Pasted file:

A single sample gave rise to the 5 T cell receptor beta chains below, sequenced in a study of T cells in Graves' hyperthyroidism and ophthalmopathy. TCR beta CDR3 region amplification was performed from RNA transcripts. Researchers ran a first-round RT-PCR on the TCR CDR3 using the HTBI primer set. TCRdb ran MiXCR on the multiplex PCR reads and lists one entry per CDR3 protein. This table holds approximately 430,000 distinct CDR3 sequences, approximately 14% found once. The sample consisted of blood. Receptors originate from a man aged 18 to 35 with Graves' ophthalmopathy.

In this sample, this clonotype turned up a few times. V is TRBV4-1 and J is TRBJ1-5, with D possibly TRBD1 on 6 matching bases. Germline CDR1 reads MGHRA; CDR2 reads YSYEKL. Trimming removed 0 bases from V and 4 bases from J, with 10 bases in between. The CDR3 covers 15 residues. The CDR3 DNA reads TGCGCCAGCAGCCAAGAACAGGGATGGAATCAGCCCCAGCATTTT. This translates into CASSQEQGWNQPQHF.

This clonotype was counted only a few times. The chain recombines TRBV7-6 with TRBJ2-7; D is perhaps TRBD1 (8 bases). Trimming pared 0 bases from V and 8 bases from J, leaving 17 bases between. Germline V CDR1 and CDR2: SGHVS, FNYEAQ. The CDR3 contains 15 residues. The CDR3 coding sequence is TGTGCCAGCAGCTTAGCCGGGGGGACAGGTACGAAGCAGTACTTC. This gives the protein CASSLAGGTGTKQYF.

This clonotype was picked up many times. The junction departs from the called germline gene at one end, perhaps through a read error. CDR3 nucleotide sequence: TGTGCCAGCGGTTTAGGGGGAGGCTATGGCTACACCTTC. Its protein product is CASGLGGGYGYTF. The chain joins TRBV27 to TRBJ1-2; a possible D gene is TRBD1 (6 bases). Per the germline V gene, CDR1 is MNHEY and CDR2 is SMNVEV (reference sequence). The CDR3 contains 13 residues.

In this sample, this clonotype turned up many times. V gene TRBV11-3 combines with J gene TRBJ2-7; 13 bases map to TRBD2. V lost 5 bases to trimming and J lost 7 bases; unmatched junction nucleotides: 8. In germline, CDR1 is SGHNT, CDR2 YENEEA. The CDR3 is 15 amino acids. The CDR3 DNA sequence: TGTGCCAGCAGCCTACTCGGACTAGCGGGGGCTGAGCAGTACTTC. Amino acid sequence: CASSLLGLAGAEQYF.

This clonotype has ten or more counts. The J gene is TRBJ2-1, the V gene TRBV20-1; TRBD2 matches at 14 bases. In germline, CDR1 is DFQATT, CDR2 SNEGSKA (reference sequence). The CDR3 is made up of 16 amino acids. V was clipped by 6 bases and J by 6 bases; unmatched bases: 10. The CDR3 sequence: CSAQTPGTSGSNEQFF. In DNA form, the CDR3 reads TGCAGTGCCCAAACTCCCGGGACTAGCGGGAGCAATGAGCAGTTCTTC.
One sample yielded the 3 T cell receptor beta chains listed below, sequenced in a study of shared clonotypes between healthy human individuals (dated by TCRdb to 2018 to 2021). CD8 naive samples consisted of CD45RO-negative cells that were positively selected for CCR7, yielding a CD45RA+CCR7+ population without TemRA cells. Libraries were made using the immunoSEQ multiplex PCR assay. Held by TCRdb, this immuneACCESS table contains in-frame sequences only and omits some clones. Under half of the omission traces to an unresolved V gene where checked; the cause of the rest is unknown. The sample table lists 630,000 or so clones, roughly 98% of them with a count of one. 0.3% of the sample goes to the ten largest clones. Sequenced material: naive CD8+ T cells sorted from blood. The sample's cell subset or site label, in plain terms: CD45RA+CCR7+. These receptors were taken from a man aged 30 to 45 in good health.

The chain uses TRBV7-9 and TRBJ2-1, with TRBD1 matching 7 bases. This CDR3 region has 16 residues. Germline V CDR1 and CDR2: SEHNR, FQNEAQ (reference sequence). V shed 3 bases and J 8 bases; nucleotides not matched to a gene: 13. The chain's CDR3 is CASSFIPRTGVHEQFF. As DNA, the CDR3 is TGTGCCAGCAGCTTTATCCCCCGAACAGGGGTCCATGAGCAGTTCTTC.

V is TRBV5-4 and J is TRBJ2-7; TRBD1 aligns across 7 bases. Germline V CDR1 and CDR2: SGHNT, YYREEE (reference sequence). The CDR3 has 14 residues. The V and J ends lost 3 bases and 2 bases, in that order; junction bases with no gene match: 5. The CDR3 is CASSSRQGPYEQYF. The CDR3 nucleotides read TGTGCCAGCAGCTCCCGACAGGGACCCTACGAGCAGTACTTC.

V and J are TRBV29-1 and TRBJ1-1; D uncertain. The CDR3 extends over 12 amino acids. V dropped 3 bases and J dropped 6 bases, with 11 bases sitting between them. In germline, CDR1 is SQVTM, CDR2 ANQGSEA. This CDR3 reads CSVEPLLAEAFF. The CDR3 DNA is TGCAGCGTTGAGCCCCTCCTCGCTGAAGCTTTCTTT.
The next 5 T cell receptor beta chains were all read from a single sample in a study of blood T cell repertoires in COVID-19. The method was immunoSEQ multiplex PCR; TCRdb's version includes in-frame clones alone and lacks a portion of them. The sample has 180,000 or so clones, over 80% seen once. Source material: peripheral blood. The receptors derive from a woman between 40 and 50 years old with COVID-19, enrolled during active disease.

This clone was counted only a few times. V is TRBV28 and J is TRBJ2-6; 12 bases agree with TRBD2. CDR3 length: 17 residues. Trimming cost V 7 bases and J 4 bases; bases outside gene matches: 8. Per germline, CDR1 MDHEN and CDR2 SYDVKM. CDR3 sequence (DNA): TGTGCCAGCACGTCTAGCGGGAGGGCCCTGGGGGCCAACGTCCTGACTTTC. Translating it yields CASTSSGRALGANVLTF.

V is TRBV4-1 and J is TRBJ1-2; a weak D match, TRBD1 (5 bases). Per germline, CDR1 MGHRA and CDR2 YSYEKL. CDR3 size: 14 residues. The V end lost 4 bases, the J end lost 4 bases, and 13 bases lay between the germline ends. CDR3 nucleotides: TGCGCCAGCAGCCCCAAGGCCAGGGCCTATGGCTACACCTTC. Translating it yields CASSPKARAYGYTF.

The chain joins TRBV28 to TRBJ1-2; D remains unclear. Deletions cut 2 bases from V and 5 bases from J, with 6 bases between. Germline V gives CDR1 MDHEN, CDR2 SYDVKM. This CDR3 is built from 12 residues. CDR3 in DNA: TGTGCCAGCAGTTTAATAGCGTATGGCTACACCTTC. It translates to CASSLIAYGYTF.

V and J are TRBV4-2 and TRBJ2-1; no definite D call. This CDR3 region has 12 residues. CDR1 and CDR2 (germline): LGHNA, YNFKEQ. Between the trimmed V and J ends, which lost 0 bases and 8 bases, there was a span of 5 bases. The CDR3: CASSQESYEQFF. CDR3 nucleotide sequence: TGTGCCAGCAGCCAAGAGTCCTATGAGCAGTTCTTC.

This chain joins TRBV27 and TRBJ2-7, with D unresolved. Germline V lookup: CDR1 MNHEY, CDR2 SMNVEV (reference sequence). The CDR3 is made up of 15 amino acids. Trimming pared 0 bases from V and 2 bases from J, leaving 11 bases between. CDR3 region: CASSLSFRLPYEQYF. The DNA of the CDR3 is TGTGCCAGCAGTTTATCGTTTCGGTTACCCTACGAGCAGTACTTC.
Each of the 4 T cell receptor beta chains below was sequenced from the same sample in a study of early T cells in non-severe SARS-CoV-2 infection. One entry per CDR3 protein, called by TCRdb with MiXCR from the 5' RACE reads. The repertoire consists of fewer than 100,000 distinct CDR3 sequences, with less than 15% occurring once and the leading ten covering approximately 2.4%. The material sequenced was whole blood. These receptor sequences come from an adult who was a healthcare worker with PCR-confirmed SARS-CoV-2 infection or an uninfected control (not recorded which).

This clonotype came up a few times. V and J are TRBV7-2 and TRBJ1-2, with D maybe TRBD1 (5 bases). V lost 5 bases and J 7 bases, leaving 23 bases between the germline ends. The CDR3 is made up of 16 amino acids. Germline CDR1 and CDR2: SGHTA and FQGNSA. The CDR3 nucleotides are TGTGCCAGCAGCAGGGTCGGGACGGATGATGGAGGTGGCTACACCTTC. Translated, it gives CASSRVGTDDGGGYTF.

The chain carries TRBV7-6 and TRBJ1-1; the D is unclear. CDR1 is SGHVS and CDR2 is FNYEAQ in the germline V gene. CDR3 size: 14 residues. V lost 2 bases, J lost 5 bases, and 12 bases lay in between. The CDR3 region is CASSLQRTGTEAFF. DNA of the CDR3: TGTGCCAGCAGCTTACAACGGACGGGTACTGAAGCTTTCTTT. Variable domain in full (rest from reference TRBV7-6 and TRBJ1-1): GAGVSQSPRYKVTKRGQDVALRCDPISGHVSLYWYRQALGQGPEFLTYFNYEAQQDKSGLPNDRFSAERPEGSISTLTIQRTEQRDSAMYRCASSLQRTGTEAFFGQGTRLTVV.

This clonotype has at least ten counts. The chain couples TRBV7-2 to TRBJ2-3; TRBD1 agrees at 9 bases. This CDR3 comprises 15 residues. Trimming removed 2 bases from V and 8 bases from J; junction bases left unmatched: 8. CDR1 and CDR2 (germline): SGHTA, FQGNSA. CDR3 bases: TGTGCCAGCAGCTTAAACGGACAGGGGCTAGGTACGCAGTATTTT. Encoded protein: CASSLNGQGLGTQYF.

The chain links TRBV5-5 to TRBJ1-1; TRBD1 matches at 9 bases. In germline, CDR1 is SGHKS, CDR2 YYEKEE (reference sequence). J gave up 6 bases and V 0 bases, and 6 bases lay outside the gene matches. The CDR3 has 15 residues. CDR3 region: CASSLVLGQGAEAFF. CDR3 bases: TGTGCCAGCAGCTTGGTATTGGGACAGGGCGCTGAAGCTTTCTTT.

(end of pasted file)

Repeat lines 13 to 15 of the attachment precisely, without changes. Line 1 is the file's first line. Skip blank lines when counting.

V is TRBV4-1 and J is TRBJ1-2; a weak D match, TRBD1 (5 bases). Per germline, CDR1 MGHRA and CDR2 YSYEKL. CDR3 size: 14 residues. The V end lost 4 bases, the J end lost 4 bases, and 13 bases lay between the germline ends. CDR3 nucleotides: TGCGCCAGCAGCCCCAAGGCCAGGGCCTATGGCTACACCTTC. Translating it yields CASSPKARAYGYTF.

The chain joins TRBV28 to TRBJ1-2; D remains unclear. Deletions cut 2 bases from V and 5 bases from J, with 6 bases between. Germline V gives CDR1 MDHEN, CDR2 SYDVKM. This CDR3 is built from 12 residues. CDR3 in DNA: TGTGCCAGCAGTTTAATAGCGTATGGCTACACCTTC. It translates to CASSLIAYGYTF.

V and J are TRBV4-2 and TRBJ2-1; no definite D call. This CDR3 region has 12 residues. CDR1 and CDR2 (germline): LGHNA, YNFKEQ. Between the trimmed V and J ends, which lost 0 bases and 8 bases, there was a span of 5 bases. The CDR3: CASSQESYEQFF. CDR3 nucleotide sequence: TGTGCCAGCAGCCAAGAGTCCTATGAGCAGTTCTTC.